LOS ANGELES (Reuters) - Two unconventional acts, French electronic music DJs Daft Punk and New Zealand teen Lorde, took home the top Grammy awards on Sunday in a night that rewarded robots and newcomers, and recognized marriage equality.
In a first for the Grammys or any big U.S. awards show, thirty-three couples, both same-sex and straight, were married by singer Queen Latifah, to the Macklemore & Ryan Lewis gay rights anthem, "Same Love." Madonna emerged in a white suit and cowboy hat to conclude the singing ceremony with "Open Your Heart."
The music industry's glamorous gathering also saw the two surviving Beatles, Paul McCartney and Ringo Starr, come together for a rare joint performance coinciding with the 50th anniversary of the British group's breakthrough on American television.
The quirky robotic duo, Daft Punk, scored the double win of album of the year for "Random Access Memories," and record of the year with the summer dance hit "Get Lucky," featuring Pharrell Williams and Nile Rodgers.
Rodgers praised the French DJ duo for creating their electronic music album using live music recorded on to analog tape, calling it "a labor of love."
"The fact that they decided to put this much effort into the music and bringing in musicians, they had this incredible vision and they believed they achieved something greater by doing that," Rodgers said backstage.
Formed in the early 1990s by Thomas Bangalter and Guy-Manuel de Homem-Christo, Daft Punk were pioneers of the electronic dance music phenomenon that has recently swept the U.S. mainstream pop industry.
It was impossible to know what the two masked musicians thought about their big win because they choose not to speak as part of their act.
Lorde, 17, won the Grammy for song of the year with her breakout hit "Royals," sharing the award for songwriters with Joel Little. They triumphed over the writers behind Katy Perry's "Roar" and Bruno Mars' "Locked Out of Heaven," among others.
"Thank you to everyone who has let this song explode because it has been mental," said Lorde, whose real name is Ella Yelich-O'Connor, known for a gothic esthetic that goes against the sexy, scantily clad norm of young pop artists.
HIGH DRAMA AT THE ALTAR
The Recording Academy also anointed Seattle-based rapper-producer newcomers Macklemore & Ryan Lewis with the Grammy for best new artist and three other awards in rap categories.
"Before there was any media, before there was any buzz about us, before there was a story, there was our fans and it spread organically through them," said Macklemore, whose real name is Ben Haggerty, as he accepted the best new artist award.
With their homage to marriage equality, the duo also presided over the biggest dramatic moment of the night, the ceremony in a cathedral-like setting, an initiative that Queen Latifah hoped would be emulated across the rap genre.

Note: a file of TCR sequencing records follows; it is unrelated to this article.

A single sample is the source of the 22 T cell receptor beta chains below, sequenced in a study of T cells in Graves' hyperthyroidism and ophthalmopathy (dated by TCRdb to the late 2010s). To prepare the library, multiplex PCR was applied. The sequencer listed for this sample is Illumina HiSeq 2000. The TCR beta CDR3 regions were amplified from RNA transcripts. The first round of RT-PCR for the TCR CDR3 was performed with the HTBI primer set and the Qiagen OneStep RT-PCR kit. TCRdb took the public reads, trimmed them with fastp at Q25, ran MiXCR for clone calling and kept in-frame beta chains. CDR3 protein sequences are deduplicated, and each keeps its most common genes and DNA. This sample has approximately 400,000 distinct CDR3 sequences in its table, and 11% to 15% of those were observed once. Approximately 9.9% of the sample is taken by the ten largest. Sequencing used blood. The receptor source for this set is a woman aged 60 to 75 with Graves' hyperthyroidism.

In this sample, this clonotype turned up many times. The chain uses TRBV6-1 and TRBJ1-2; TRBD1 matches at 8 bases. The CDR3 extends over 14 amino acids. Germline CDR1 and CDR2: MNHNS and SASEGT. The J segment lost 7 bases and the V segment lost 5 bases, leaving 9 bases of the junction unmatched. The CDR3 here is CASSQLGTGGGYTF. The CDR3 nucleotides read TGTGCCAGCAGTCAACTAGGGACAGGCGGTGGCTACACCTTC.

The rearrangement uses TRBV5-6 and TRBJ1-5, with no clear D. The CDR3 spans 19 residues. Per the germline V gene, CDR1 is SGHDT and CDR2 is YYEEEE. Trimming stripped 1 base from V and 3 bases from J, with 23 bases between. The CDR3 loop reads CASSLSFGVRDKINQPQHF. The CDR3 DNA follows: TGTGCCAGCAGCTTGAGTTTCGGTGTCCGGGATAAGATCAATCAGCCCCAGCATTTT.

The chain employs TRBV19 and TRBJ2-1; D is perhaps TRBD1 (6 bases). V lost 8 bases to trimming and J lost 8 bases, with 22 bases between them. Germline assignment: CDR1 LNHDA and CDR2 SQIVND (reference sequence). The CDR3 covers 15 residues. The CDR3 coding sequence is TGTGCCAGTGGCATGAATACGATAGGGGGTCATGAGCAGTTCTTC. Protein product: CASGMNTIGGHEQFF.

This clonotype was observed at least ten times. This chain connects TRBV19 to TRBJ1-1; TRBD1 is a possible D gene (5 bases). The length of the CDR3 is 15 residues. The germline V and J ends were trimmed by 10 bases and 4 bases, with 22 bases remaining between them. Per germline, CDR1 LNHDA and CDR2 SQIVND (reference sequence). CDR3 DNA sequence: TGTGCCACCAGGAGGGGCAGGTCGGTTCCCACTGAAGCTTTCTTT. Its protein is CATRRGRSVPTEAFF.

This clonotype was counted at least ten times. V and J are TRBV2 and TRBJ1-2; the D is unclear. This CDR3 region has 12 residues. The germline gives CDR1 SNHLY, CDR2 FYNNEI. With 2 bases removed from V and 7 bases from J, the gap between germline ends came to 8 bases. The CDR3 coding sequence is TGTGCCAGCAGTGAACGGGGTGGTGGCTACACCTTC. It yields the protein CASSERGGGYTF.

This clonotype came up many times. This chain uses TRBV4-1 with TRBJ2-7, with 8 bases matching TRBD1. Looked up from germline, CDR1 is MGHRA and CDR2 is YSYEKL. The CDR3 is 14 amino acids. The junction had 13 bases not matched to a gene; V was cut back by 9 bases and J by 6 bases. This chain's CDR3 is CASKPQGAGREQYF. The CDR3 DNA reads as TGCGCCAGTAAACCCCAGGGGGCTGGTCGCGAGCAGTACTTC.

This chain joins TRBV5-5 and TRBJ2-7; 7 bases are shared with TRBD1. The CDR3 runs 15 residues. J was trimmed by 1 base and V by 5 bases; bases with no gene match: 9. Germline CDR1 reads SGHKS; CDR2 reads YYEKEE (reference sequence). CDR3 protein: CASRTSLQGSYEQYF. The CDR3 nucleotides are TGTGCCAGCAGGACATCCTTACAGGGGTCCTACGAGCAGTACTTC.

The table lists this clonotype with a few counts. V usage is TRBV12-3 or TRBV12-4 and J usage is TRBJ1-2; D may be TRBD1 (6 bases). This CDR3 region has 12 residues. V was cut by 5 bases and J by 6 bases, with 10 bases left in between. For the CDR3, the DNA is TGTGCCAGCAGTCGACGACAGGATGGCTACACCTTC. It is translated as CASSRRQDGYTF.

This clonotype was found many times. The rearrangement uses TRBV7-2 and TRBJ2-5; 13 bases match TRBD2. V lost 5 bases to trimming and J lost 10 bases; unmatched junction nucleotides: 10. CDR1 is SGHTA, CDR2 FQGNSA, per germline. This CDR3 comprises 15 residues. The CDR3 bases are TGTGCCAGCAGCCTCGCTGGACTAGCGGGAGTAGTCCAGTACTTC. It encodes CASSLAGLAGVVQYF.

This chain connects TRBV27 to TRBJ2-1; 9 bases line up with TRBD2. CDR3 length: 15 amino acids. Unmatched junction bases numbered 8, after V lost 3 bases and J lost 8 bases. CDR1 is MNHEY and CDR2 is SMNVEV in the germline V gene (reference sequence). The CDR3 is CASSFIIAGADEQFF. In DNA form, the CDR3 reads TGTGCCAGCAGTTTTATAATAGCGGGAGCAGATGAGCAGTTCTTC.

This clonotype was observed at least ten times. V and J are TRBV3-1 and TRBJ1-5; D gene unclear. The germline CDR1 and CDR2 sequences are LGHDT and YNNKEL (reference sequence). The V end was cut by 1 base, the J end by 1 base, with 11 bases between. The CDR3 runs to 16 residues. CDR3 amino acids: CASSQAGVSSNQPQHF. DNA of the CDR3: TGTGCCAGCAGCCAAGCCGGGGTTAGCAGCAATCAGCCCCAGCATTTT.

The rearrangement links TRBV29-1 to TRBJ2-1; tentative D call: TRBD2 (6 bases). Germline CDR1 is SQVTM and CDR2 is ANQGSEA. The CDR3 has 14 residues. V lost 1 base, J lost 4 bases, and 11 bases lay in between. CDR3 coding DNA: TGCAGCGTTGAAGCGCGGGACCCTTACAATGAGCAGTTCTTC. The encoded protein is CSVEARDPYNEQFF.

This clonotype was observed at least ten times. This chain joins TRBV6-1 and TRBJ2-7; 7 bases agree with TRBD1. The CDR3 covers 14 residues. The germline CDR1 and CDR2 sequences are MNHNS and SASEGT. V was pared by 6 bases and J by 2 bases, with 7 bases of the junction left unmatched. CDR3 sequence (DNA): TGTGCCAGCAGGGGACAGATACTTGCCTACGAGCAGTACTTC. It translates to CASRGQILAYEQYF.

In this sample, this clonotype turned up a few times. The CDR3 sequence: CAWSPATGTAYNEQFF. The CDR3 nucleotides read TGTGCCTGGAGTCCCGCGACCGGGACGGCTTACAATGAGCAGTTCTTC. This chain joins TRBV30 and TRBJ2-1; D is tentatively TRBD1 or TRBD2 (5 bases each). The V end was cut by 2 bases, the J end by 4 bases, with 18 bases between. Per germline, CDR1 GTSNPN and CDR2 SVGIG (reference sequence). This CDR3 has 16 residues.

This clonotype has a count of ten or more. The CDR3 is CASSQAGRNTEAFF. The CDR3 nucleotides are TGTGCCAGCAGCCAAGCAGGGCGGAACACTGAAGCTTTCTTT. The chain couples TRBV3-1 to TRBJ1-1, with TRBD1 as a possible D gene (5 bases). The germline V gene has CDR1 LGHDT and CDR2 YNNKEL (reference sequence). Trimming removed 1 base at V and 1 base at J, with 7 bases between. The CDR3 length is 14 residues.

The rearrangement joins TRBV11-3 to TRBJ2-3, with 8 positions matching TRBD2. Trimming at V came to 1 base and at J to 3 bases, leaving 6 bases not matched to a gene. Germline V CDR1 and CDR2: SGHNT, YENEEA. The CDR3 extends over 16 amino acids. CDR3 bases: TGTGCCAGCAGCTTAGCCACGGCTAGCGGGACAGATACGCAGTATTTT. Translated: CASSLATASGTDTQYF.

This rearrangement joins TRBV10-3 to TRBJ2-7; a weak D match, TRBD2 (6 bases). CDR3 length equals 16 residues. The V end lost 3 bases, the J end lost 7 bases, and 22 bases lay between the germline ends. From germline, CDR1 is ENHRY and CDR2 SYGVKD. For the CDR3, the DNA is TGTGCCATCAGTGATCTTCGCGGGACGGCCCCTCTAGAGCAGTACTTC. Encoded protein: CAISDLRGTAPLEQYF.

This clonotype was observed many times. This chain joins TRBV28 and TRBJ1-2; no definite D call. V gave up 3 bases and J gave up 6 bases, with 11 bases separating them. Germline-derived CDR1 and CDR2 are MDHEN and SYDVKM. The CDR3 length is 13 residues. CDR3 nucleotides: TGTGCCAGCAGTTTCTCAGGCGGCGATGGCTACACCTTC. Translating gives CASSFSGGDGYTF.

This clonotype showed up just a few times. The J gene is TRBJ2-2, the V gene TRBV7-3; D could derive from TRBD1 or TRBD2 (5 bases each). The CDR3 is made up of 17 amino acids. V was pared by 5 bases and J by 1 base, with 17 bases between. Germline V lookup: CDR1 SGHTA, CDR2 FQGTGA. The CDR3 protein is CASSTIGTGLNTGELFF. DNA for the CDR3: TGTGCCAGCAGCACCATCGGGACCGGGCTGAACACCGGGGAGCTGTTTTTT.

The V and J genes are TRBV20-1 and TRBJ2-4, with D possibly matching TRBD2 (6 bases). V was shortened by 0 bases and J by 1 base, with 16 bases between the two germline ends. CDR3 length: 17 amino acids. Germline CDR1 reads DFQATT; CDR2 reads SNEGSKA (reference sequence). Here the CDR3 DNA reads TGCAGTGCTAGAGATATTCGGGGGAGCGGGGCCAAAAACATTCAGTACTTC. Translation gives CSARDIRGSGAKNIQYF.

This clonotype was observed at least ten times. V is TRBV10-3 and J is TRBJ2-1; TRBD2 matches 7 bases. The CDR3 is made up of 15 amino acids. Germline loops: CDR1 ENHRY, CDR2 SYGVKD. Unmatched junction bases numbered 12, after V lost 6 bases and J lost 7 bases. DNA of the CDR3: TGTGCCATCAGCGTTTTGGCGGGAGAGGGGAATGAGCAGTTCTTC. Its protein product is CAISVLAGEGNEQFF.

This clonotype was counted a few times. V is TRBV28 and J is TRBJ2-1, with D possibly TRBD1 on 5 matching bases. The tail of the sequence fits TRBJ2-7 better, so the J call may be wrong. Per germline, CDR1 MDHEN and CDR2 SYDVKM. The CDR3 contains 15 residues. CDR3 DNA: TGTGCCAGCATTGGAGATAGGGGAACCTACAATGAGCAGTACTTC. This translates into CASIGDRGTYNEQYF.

"I hope this is inspiration to all the rappers out there and hip hop artists out there that they can continue to tackle any subjects you want," Queen Latifah, said backstage, before her power to marry in California expires at midnight.
The 56th Grammy Awards, the music industry's top honors handed out by the Recording Academy across 82 categories, also rewarded a crop of newcomers in several genres.
Kacey Musgraves, 25, won best country album with "Same Trailer Different Park," while alt-rockers Imagine Dragons won best rock performance for "Radioactive."
"This last year has kind of just blown up," said Imagine Dragons frontman Dan Reynolds, dusted in the red powder from the band's high-octane performance with rapper Kendrick Lamar.
BEATLES 50TH ANNIVERSARY
There was also 71-year-old McCartney, who teamed up with former members of grunge rock band Nirvana, including Foo Fighters frontman Dave Grohl, to win best rock song for "Cut Me Some Slack."
"It was magic for me playing with these guys," said McCartney, adding "I found myself in the middle of a Nirvana reunion and I was very happy."
On Monday, the Recording Academy's "The Night that Changed America: A Grammy Salute to The Beatles" will pay homage to the Fab Four's February 1964 performances on the "Ed Sullivan Show," which is credited with launching rock music's so-called British Invasion.
With McCartney at the piano and Starr at his drums on Sunday night - in a surprise reunion - the two played a new song, "Queenie Eye," a catchy tune that hearkened back to the Beatles' trademark hits. It was only the fourth time they had performed together on stage since a 2002 concert to honor the late George Harrison. John Lennon's widow, Yoko Ono, and son Sean Lennon were in the crowd dancing along on Sunday.
Kicking off the three-and-a-half-hour show, Beyonce and rapper husband Jay Z sang "Drunk in Love," her first public performance since her self-titled album in December, a game-changer in the music industry for its stealth release.
The final performance by Nine Inch Nails, Queens of the Stone Age, Grohl and Fleetwood Mac's Lindsey Buckingham hit a sour note as CBS rolled the end credits over the music.
Nine Inch Nails lead Trent Reznor later sent out a tweet with the words "Music's biggest night ... to be disrespected."
(Additional reporting by Eric Kelsey; Editing by Sandra Maler)